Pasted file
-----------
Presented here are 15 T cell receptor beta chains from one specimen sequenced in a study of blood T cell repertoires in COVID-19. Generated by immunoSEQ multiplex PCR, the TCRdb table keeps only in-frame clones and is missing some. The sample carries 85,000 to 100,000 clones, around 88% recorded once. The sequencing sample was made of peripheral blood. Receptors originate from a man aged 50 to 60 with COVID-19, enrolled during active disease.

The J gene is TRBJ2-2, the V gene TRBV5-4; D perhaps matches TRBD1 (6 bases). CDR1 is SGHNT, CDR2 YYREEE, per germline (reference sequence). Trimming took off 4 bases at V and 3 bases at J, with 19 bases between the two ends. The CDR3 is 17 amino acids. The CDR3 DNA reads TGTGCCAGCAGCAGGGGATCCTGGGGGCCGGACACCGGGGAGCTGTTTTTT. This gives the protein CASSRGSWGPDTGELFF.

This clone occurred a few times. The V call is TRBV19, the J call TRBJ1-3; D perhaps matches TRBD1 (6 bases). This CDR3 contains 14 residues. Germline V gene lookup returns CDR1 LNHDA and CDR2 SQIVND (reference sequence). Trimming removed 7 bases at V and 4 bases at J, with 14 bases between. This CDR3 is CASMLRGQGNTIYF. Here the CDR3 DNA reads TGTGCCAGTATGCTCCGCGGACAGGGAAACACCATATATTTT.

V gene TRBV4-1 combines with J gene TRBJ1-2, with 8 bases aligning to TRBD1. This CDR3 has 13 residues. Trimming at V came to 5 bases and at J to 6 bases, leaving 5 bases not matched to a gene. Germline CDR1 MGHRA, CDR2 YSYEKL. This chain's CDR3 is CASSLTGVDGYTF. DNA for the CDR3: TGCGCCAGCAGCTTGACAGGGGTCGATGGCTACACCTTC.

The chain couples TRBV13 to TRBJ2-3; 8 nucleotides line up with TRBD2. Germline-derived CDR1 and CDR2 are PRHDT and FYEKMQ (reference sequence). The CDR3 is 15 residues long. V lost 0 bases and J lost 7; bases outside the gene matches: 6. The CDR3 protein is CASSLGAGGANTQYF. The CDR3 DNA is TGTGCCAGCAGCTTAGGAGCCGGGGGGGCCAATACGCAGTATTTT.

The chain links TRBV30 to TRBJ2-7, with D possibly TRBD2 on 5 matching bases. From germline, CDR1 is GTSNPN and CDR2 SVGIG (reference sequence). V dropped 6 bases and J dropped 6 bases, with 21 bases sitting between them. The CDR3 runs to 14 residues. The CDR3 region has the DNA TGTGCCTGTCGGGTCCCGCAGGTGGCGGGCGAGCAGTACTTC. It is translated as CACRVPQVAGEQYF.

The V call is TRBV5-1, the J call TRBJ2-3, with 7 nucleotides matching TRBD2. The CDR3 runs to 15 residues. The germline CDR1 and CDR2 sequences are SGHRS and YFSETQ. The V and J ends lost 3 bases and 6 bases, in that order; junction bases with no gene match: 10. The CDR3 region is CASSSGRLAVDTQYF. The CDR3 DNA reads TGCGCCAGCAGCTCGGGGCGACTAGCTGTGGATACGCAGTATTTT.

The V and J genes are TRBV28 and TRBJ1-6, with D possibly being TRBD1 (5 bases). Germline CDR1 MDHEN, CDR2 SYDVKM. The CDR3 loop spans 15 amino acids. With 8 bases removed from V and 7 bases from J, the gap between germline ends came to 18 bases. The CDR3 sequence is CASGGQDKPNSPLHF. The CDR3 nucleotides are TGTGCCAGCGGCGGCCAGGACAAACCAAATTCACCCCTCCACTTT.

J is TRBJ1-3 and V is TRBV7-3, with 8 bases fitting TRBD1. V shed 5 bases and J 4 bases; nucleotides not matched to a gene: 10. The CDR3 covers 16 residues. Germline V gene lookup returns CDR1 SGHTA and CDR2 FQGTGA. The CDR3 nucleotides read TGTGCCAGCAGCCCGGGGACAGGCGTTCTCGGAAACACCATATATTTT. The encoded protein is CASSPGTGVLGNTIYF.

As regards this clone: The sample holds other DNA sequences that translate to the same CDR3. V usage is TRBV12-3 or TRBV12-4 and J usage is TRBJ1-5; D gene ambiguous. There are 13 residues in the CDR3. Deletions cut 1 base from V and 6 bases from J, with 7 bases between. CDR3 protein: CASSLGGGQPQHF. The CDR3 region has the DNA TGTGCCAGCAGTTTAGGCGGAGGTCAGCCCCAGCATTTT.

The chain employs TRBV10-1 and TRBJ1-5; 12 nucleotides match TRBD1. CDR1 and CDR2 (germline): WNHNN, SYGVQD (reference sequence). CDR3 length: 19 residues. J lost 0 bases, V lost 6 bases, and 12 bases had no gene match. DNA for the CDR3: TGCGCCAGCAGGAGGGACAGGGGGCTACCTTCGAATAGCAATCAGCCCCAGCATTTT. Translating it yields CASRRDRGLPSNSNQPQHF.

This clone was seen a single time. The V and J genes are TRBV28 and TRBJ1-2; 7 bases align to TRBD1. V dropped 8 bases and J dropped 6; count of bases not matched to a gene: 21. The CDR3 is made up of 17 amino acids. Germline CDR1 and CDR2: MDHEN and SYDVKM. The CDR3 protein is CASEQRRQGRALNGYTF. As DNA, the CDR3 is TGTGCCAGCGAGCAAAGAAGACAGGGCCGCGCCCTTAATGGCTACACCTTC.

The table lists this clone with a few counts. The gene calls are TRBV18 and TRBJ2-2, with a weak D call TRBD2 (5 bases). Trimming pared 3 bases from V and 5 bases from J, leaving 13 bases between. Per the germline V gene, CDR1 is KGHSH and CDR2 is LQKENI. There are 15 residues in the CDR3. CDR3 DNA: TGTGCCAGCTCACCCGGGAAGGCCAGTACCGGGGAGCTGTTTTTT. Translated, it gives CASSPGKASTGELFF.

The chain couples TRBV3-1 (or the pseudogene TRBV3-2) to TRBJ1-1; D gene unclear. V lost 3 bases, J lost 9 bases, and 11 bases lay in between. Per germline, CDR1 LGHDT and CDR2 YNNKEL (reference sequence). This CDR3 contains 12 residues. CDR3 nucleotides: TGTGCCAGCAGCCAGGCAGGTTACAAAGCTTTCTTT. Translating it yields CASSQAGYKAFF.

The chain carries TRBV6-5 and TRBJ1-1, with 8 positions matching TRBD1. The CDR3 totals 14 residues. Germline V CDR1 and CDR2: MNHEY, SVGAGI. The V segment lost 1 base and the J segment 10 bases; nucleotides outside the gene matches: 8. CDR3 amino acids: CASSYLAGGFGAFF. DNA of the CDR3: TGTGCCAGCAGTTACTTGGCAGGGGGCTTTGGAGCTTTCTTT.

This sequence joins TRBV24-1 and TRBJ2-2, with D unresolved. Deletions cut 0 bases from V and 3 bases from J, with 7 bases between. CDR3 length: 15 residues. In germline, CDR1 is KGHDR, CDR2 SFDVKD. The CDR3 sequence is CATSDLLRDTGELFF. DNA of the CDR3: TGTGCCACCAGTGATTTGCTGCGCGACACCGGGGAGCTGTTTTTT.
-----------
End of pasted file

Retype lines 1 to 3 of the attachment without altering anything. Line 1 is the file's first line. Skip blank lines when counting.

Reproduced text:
Presented here are 15 T cell receptor beta chains from one specimen sequenced in a study of blood T cell repertoires in COVID-19. Generated by immunoSEQ multiplex PCR, the TCRdb table keeps only in-frame clones and is missing some. The sample carries 85,000 to 100,000 clones, around 88% recorded once. The sequencing sample was made of peripheral blood. Receptors originate from a man aged 50 to 60 with COVID-19, enrolled during active disease.

The J gene is TRBJ2-2, the V gene TRBV5-4; D perhaps matches TRBD1 (6 bases). CDR1 is SGHNT, CDR2 YYREEE, per germline (reference sequence). Trimming took off 4 bases at V and 3 bases at J, with 19 bases between the two ends. The CDR3 is 17 amino acids. The CDR3 DNA reads TGTGCCAGCAGCAGGGGATCCTGGGGGCCGGACACCGGGGAGCTGTTTTTT. This gives the protein CASSRGSWGPDTGELFF.

This clone occurred a few times. The V call is TRBV19, the J call TRBJ1-3; D perhaps matches TRBD1 (6 bases). This CDR3 contains 14 residues. Germline V gene lookup returns CDR1 LNHDA and CDR2 SQIVND (reference sequence). Trimming removed 7 bases at V and 4 bases at J, with 14 bases between. This CDR3 is CASMLRGQGNTIYF. Here the CDR3 DNA reads TGTGCCAGTATGCTCCGCGGACAGGGAAACACCATATATTTT.